Negril is located in the western tip of the island about an hour and a half distance away by car. It is only about 50 miles away (80 kilometres), but traffic and road repairs can slow you down. Negril is right on the coast and has great beaches and also limestone cliff sides with a number of hotels spread along the cliff tops with swimming pools and views out to sea. The beaches, bars and many of the hotels have a laid back Jamaican style, so with the sounds of Reggae, the sun, water and great drinks and food, you could well think you are in paradise. The bars stay open and dance parties, the people and music all come together so you are bound to have a good time. There is a long boardwalk here and you will no doubt be asked to buy handicrafts and other tourist souvenirs.

Just inland there is also a large wetland area with wooden deck walkways to take you through some of the wetland areas and see birds and nature in the Great Morass and Royal Palm Reserve. From Negril there are day tours that can take you to see crocodiles, visit plantations, small villages and the countryside, go horse riding, go scuba diving, see waterfalls and swim at Mayfield Falls or in the Blue Hole Garden natural spring water pool.  Of course there are also the beaches where you can swim or just lie on a towel or deck chair and just wait for a cocktail to arrive. As with all holidays, it is often the people you meet that make the difference between a good holiday and a great one.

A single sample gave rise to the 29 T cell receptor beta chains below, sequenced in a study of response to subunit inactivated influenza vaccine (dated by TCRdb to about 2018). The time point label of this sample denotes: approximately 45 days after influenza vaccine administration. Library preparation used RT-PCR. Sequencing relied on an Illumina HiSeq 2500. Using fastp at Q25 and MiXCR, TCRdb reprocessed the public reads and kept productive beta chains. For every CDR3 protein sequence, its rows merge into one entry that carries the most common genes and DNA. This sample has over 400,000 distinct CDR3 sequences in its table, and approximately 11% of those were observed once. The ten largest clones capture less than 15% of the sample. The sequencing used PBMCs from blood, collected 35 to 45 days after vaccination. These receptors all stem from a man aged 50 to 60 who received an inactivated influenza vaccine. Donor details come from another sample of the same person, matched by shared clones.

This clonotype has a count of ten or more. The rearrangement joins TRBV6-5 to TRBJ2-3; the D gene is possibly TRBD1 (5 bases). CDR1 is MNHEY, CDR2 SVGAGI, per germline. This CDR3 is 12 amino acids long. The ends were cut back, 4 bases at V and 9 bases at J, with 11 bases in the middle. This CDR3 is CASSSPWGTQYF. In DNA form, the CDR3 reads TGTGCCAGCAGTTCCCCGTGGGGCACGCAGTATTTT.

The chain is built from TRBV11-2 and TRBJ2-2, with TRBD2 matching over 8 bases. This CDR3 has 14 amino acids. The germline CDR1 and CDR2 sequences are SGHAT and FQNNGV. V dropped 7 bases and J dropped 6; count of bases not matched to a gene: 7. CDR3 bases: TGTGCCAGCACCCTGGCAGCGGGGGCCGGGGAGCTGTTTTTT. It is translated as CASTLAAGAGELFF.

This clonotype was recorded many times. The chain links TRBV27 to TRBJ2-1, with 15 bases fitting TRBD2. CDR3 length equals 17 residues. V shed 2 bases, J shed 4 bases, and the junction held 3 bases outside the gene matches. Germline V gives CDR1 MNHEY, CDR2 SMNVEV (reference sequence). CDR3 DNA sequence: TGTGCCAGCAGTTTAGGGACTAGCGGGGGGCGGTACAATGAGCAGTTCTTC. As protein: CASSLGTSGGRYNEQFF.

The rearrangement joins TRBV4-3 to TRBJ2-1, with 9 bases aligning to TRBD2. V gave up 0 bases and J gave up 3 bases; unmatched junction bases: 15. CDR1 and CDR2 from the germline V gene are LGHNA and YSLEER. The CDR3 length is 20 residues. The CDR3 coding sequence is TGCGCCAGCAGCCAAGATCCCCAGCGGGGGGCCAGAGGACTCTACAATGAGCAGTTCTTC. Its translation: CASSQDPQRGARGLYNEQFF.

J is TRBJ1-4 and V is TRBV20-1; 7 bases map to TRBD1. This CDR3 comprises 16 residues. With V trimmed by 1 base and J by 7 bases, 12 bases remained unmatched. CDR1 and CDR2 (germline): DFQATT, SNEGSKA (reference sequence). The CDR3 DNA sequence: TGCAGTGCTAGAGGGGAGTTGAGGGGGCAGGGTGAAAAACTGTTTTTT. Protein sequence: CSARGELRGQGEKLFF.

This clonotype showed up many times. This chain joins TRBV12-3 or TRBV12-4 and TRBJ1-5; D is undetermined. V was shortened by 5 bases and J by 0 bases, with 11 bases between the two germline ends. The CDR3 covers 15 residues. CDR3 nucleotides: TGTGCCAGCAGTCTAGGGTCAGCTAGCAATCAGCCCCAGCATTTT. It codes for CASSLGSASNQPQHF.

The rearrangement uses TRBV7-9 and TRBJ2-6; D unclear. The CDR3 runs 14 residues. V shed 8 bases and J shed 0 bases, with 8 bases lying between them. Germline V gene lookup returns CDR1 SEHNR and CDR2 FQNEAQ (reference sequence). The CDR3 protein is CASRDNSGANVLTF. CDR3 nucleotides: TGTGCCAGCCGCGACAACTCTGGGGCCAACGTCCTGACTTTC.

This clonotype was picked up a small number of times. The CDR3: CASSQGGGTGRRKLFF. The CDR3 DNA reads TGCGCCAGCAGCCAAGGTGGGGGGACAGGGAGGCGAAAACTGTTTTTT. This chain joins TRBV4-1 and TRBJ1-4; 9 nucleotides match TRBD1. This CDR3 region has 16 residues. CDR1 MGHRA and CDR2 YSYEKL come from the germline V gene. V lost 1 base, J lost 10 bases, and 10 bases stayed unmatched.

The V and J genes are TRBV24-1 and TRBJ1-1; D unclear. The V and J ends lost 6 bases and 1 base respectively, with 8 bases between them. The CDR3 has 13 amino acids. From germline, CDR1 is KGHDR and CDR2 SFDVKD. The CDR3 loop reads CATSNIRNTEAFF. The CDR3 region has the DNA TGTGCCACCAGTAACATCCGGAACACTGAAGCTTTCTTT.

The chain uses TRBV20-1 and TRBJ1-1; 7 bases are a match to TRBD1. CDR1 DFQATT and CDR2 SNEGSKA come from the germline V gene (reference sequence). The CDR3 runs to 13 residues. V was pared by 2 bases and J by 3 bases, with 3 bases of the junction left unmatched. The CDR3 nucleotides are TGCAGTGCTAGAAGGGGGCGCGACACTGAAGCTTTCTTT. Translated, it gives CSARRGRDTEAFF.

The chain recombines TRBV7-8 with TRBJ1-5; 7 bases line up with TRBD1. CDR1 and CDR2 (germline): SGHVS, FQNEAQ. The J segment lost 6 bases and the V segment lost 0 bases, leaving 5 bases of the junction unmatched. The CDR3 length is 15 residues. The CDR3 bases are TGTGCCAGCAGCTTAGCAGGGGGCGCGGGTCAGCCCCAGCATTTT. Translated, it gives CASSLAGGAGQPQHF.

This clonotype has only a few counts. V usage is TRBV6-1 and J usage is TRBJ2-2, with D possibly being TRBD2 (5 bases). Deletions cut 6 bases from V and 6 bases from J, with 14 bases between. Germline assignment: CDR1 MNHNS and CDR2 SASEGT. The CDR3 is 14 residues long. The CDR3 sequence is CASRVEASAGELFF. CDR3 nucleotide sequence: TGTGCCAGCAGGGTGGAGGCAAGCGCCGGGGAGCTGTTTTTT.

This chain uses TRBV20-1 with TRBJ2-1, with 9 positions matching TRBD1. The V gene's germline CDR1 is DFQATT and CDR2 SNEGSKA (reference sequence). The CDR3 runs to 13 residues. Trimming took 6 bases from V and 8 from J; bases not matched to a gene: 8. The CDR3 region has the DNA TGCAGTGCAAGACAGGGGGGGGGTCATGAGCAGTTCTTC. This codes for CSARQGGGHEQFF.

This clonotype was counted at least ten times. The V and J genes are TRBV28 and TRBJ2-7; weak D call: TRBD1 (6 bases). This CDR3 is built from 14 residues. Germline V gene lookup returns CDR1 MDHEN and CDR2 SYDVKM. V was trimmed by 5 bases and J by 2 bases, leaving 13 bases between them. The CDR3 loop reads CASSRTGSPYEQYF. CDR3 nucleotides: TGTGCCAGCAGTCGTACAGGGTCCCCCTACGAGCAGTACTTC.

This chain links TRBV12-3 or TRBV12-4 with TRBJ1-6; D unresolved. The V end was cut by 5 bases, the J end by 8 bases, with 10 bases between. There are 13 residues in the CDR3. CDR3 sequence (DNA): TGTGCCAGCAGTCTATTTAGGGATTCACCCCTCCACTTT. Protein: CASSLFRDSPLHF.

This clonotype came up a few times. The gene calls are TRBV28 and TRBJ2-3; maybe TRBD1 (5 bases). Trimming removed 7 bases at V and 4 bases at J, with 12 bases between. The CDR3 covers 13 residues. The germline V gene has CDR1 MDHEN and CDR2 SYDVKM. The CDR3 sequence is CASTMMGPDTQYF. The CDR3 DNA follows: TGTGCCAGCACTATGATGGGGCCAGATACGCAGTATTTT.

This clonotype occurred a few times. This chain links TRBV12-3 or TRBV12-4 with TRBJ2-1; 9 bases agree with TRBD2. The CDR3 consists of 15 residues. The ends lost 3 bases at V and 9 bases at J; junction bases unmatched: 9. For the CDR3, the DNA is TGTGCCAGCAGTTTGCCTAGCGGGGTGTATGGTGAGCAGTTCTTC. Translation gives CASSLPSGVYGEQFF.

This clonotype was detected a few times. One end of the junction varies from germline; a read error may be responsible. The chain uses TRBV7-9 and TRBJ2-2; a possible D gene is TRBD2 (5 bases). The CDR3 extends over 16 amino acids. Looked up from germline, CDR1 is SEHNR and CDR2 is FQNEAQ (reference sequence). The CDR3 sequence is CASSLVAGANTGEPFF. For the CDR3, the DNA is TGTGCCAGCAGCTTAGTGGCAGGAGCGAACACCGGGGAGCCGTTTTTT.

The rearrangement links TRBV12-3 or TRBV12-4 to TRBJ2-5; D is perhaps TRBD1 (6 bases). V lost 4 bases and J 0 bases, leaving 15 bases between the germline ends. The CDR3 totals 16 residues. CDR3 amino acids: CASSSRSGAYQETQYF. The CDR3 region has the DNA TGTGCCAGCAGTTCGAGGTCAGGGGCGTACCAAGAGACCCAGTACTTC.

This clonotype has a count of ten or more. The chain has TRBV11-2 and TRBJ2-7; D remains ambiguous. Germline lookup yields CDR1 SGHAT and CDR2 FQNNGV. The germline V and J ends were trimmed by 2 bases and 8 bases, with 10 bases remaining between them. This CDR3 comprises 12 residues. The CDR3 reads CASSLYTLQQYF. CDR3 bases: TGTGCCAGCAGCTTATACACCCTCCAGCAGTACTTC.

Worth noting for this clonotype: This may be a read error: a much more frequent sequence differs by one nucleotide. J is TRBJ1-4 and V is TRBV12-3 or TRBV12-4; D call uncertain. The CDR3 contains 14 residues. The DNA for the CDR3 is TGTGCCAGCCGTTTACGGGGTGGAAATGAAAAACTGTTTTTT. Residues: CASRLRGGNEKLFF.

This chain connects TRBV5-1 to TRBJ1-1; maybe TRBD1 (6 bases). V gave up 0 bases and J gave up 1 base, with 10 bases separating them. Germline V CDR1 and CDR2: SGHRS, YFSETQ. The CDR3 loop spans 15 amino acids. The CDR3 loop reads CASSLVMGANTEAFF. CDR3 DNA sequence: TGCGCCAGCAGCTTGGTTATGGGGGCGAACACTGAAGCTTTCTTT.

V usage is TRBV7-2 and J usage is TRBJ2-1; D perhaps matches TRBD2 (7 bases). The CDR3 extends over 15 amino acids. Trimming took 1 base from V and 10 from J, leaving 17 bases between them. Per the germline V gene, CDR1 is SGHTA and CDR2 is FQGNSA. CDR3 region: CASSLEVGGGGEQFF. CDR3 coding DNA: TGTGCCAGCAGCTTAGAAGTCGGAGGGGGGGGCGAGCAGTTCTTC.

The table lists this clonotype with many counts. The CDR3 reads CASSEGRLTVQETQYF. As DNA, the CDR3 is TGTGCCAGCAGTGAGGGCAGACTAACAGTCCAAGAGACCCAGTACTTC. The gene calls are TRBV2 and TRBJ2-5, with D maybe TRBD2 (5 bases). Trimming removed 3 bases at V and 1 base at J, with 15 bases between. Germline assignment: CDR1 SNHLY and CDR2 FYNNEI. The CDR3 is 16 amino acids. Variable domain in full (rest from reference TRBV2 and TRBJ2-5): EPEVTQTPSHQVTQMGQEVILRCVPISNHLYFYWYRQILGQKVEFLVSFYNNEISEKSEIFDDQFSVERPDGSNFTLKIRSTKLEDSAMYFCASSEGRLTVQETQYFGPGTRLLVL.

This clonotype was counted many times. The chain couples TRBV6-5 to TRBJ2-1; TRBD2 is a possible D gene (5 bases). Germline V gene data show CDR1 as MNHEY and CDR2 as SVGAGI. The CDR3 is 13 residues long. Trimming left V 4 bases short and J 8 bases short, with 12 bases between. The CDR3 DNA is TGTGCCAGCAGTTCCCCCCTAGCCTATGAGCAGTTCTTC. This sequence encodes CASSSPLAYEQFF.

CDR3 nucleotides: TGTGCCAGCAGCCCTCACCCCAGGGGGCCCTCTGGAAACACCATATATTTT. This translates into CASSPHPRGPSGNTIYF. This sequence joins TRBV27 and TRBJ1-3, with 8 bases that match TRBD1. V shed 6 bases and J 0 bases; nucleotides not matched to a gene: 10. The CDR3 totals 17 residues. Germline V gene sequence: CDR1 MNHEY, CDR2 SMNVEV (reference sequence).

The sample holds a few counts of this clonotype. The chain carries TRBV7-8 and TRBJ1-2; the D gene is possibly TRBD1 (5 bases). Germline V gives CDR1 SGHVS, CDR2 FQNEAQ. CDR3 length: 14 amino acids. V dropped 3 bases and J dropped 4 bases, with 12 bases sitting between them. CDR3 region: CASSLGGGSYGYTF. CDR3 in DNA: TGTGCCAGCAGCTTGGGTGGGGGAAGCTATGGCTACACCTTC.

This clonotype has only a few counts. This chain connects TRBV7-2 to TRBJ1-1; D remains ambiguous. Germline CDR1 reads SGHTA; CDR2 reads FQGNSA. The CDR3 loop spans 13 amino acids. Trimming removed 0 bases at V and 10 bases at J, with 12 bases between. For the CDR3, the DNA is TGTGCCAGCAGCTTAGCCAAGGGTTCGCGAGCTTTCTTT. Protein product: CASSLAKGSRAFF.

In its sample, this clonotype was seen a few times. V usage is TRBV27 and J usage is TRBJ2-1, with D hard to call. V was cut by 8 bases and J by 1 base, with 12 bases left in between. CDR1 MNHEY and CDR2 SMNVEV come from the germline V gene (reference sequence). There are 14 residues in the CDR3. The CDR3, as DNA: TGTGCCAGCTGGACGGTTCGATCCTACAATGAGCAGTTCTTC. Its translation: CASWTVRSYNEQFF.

Some people like to party all night, others want to shop and stay with crowds and others want to avoid crowds of people altogether and it is possible to do all of this in Jamaica. Everyone is different and Jamaica is not a huge island, so that you could with time and the inclination do a complete drive all around the coastline, stopping at the places that you see that are of interest. The smaller the town or village, the more authentic the Jamaican experience will be. It is easy to find a great place to stay. Just check out many of the hotels and resorts on this website – and search for a town name to make a selection. There are also self-contained apartments and villas that you can rent too.

Cockpit County and Santa Cruz Mountains area - In the days of slavery, runaway slaves would head into the mountains and rainforest where they could easily hide and avoid capture. They call this area Cockpit County and it is a large area with still only very small villages and rivers that flow from it. The biggest river is Black River, the second biggest in Jamaica that flows from the mountains through the Great Morass to the south east coast – and a large part of the lower river is navigable. Here there are boat trips that take you up river from the coast to see Jamaican crocodiles in the wild or offshore to see Dolphins. Just outside of the small town of St Elizabeth that are also the YS Waterfalls that fall over a series of cascades into pools of mountain water where you can swim. This is quite a popular location with some zipline tree top canopy set ups too. In the picturesque Nassau Valley in St Elizabeth you will also find the Appleton Estate Rum Distillery (Est.1655), which have tours of their plant – see www.appletonestate.com  while right on the coast is Treasure Beach where there is a series of small secluded beaches, coves and Bays. Here you can take boat trips to see dolphins and sea cows (Mantatees) lying on some of the rocky outcrops, see traditional fishermen working and if you are into hiking there are some small caves and tracks near the beaches and in the Malvern area there is a place where there are spectacular, almost 500 metre high cliffs, the point, what is called "Lover's Leap" where the Santa Cruz mountains drop into the ocean below.